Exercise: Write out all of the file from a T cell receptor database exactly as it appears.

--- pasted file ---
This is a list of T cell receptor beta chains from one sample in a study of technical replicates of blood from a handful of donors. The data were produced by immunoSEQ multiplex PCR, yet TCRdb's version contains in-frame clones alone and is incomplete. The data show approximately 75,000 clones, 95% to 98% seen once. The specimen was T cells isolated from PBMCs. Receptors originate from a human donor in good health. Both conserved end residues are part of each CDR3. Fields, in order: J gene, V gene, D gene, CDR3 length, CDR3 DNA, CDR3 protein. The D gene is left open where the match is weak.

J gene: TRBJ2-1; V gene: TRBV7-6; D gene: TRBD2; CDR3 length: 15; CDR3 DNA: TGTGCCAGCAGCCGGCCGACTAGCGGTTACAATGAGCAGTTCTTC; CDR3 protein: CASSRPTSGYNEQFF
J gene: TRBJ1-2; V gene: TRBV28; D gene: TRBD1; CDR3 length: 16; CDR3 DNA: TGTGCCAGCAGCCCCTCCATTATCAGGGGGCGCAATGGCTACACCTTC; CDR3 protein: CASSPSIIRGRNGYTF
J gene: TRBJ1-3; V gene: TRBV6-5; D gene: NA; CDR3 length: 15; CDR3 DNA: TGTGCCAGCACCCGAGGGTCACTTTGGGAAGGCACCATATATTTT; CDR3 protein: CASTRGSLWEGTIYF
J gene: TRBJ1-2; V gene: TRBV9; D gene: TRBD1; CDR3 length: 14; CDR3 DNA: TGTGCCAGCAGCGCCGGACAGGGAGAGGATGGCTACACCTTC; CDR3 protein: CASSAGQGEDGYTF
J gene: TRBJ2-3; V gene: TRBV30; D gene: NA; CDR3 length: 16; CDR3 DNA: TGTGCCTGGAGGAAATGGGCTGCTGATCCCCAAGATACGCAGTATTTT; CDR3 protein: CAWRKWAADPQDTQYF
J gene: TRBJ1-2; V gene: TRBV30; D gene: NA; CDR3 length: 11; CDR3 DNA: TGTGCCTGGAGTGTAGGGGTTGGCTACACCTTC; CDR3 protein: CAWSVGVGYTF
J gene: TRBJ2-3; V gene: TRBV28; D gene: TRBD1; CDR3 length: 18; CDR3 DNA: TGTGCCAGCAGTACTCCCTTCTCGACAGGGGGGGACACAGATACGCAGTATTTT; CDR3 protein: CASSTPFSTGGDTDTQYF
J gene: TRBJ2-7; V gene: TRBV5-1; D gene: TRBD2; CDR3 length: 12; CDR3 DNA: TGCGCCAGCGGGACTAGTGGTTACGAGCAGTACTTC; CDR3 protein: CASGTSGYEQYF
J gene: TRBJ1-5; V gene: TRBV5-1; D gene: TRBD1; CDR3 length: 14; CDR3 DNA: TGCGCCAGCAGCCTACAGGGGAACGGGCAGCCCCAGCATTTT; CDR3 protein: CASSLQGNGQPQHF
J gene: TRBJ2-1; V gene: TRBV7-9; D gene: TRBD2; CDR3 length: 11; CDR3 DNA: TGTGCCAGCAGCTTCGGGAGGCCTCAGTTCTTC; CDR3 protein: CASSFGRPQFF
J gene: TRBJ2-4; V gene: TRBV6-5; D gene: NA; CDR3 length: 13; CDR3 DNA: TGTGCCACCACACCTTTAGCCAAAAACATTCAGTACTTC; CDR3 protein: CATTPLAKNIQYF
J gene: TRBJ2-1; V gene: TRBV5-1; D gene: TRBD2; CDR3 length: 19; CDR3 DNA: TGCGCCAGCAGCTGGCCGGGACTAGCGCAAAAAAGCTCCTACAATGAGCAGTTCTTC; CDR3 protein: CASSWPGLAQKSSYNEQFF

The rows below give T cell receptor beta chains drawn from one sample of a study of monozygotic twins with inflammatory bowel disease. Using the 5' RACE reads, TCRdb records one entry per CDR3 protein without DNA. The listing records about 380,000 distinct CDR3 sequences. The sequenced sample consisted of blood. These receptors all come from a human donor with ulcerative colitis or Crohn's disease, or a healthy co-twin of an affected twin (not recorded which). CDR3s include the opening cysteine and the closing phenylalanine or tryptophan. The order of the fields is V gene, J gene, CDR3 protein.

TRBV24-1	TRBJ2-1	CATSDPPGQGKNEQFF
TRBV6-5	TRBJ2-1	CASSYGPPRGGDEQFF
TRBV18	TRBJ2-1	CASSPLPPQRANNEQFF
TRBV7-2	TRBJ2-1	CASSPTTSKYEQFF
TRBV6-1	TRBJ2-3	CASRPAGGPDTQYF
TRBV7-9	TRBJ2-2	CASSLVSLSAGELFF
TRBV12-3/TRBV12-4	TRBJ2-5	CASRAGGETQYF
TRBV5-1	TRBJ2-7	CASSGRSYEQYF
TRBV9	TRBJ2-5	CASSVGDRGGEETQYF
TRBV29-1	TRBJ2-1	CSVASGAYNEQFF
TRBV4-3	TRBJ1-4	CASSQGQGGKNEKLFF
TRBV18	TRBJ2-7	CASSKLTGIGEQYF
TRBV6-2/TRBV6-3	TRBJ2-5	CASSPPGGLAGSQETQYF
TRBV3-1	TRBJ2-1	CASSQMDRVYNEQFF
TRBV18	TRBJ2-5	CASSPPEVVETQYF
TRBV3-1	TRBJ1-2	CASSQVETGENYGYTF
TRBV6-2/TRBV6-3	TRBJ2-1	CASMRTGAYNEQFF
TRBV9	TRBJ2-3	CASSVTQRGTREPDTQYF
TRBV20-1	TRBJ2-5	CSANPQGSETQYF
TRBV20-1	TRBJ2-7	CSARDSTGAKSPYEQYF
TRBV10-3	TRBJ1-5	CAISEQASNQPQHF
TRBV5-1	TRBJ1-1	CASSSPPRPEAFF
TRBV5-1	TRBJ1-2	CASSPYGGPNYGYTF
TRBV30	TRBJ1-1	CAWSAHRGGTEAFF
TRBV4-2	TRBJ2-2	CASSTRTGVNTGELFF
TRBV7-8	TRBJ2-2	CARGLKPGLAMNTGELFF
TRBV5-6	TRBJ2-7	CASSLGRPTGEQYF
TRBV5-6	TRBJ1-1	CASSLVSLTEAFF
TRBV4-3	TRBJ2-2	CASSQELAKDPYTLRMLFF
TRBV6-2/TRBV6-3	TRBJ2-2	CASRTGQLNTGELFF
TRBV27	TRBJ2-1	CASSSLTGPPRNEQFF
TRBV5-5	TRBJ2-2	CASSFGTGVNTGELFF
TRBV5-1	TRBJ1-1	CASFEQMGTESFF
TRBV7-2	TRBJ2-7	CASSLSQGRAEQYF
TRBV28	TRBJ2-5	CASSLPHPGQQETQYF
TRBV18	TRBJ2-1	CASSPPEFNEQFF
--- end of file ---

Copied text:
This is a list of T cell receptor beta chains from one sample in a study of technical replicates of blood from a handful of donors. The data were produced by immunoSEQ multiplex PCR, yet TCRdb's version contains in-frame clones alone and is incomplete. The data show approximately 75,000 clones, 95% to 98% seen once. The specimen was T cells isolated from PBMCs. Receptors originate from a human donor in good health. Both conserved end residues are part of each CDR3. Fields, in order: J gene, V gene, D gene, CDR3 length, CDR3 DNA, CDR3 protein. The D gene is left open where the match is weak.

J gene: TRBJ2-1; V gene: TRBV7-6; D gene: TRBD2; CDR3 length: 15; CDR3 DNA: TGTGCCAGCAGCCGGCCGACTAGCGGTTACAATGAGCAGTTCTTC; CDR3 protein: CASSRPTSGYNEQFF
J gene: TRBJ1-2; V gene: TRBV28; D gene: TRBD1; CDR3 length: 16; CDR3 DNA: TGTGCCAGCAGCCCCTCCATTATCAGGGGGCGCAATGGCTACACCTTC; CDR3 protein: CASSPSIIRGRNGYTF
J gene: TRBJ1-3; V gene: TRBV6-5; D gene: NA; CDR3 length: 15; CDR3 DNA: TGTGCCAGCACCCGAGGGTCACTTTGGGAAGGCACCATATATTTT; CDR3 protein: CASTRGSLWEGTIYF
J gene: TRBJ1-2; V gene: TRBV9; D gene: TRBD1; CDR3 length: 14; CDR3 DNA: TGTGCCAGCAGCGCCGGACAGGGAGAGGATGGCTACACCTTC; CDR3 protein: CASSAGQGEDGYTF
J gene: TRBJ2-3; V gene: TRBV30; D gene: NA; CDR3 length: 16; CDR3 DNA: TGTGCCTGGAGGAAATGGGCTGCTGATCCCCAAGATACGCAGTATTTT; CDR3 protein: CAWRKWAADPQDTQYF
J gene: TRBJ1-2; V gene: TRBV30; D gene: NA; CDR3 length: 11; CDR3 DNA: TGTGCCTGGAGTGTAGGGGTTGGCTACACCTTC; CDR3 protein: CAWSVGVGYTF
J gene: TRBJ2-3; V gene: TRBV28; D gene: TRBD1; CDR3 length: 18; CDR3 DNA: TGTGCCAGCAGTACTCCCTTCTCGACAGGGGGGGACACAGATACGCAGTATTTT; CDR3 protein: CASSTPFSTGGDTDTQYF
J gene: TRBJ2-7; V gene: TRBV5-1; D gene: TRBD2; CDR3 length: 12; CDR3 DNA: TGCGCCAGCGGGACTAGTGGTTACGAGCAGTACTTC; CDR3 protein: CASGTSGYEQYF
J gene: TRBJ1-5; V gene: TRBV5-1; D gene: TRBD1; CDR3 length: 14; CDR3 DNA: TGCGCCAGCAGCCTACAGGGGAACGGGCAGCCCCAGCATTTT; CDR3 protein: CASSLQGNGQPQHF
J gene: TRBJ2-1; V gene: TRBV7-9; D gene: TRBD2; CDR3 length: 11; CDR3 DNA: TGTGCCAGCAGCTTCGGGAGGCCTCAGTTCTTC; CDR3 protein: CASSFGRPQFF
J gene: TRBJ2-4; V gene: TRBV6-5; D gene: NA; CDR3 length: 13; CDR3 DNA: TGTGCCACCACACCTTTAGCCAAAAACATTCAGTACTTC; CDR3 protein: CATTPLAKNIQYF
J gene: TRBJ2-1; V gene: TRBV5-1; D gene: TRBD2; CDR3 length: 19; CDR3 DNA: TGCGCCAGCAGCTGGCCGGGACTAGCGCAAAAAAGCTCCTACAATGAGCAGTTCTTC; CDR3 protein: CASSWPGLAQKSSYNEQFF

The rows below give T cell receptor beta chains drawn from one sample of a study of monozygotic twins with inflammatory bowel disease. Using the 5' RACE reads, TCRdb records one entry per CDR3 protein without DNA. The listing records about 380,000 distinct CDR3 sequences. The sequenced sample consisted of blood. These receptors all come from a human donor with ulcerative colitis or Crohn's disease, or a healthy co-twin of an affected twin (not recorded which). CDR3s include the opening cysteine and the closing phenylalanine or tryptophan. The order of the fields is V gene, J gene, CDR3 protein.

TRBV24-1	TRBJ2-1	CATSDPPGQGKNEQFF
TRBV6-5	TRBJ2-1	CASSYGPPRGGDEQFF
TRBV18	TRBJ2-1	CASSPLPPQRANNEQFF
TRBV7-2	TRBJ2-1	CASSPTTSKYEQFF
TRBV6-1	TRBJ2-3	CASRPAGGPDTQYF
TRBV7-9	TRBJ2-2	CASSLVSLSAGELFF
TRBV12-3/TRBV12-4	TRBJ2-5	CASRAGGETQYF
TRBV5-1	TRBJ2-7	CASSGRSYEQYF
TRBV9	TRBJ2-5	CASSVGDRGGEETQYF
TRBV29-1	TRBJ2-1	CSVASGAYNEQFF
TRBV4-3	TRBJ1-4	CASSQGQGGKNEKLFF
TRBV18	TRBJ2-7	CASSKLTGIGEQYF
TRBV6-2/TRBV6-3	TRBJ2-5	CASSPPGGLAGSQETQYF
TRBV3-1	TRBJ2-1	CASSQMDRVYNEQFF
TRBV18	TRBJ2-5	CASSPPEVVETQYF
TRBV3-1	TRBJ1-2	CASSQVETGENYGYTF
TRBV6-2/TRBV6-3	TRBJ2-1	CASMRTGAYNEQFF
TRBV9	TRBJ2-3	CASSVTQRGTREPDTQYF
TRBV20-1	TRBJ2-5	CSANPQGSETQYF
TRBV20-1	TRBJ2-7	CSARDSTGAKSPYEQYF
TRBV10-3	TRBJ1-5	CAISEQASNQPQHF
TRBV5-1	TRBJ1-1	CASSSPPRPEAFF
TRBV5-1	TRBJ1-2	CASSPYGGPNYGYTF
TRBV30	TRBJ1-1	CAWSAHRGGTEAFF
TRBV4-2	TRBJ2-2	CASSTRTGVNTGELFF
TRBV7-8	TRBJ2-2	CARGLKPGLAMNTGELFF
TRBV5-6	TRBJ2-7	CASSLGRPTGEQYF
TRBV5-6	TRBJ1-1	CASSLVSLTEAFF
TRBV4-3	TRBJ2-2	CASSQELAKDPYTLRMLFF
TRBV6-2/TRBV6-3	TRBJ2-2	CASRTGQLNTGELFF
TRBV27	TRBJ2-1	CASSSLTGPPRNEQFF
TRBV5-5	TRBJ2-2	CASSFGTGVNTGELFF
TRBV5-1	TRBJ1-1	CASFEQMGTESFF
TRBV7-2	TRBJ2-7	CASSLSQGRAEQYF
TRBV28	TRBJ2-5	CASSLPHPGQQETQYF
TRBV18	TRBJ2-1	CASSPPEFNEQFF